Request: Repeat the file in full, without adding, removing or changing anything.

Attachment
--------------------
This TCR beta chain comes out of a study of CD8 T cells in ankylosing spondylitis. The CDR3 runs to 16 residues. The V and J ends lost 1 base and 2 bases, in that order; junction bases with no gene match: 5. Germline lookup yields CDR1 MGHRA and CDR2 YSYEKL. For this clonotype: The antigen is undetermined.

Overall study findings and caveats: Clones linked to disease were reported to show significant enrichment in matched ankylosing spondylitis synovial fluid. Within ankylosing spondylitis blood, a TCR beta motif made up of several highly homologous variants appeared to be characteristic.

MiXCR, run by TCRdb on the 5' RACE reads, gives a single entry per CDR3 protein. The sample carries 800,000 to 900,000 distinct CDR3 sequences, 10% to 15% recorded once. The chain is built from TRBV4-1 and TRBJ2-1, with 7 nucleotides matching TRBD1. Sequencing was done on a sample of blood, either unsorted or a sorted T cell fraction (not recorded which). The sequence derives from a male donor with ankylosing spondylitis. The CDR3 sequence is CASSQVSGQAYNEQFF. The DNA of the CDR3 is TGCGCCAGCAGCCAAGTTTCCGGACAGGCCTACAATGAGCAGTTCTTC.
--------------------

This TCR beta chain comes out of a study of CD8 T cells in ankylosing spondylitis. The CDR3 runs to 16 residues. The V and J ends lost 1 base and 2 bases, in that order; junction bases with no gene match: 5. Germline lookup yields CDR1 MGHRA and CDR2 YSYEKL. For this clonotype: The antigen is undetermined.

Overall study findings and caveats: Clones linked to disease were reported to show significant enrichment in matched ankylosing spondylitis synovial fluid. Within ankylosing spondylitis blood, a TCR beta motif made up of several highly homologous variants appeared to be characteristic.

MiXCR, run by TCRdb on the 5' RACE reads, gives a single entry per CDR3 protein. The sample carries 800,000 to 900,000 distinct CDR3 sequences, 10% to 15% recorded once. The chain is built from TRBV4-1 and TRBJ2-1, with 7 nucleotides matching TRBD1. Sequencing was done on a sample of blood, either unsorted or a sorted T cell fraction (not recorded which). The sequence derives from a male donor with ankylosing spondylitis. The CDR3 sequence is CASSQVSGQAYNEQFF. The DNA of the CDR3 is TGCGCCAGCAGCCAAGTTTCCGGACAGGCCTACAATGAGCAGTTCTTC.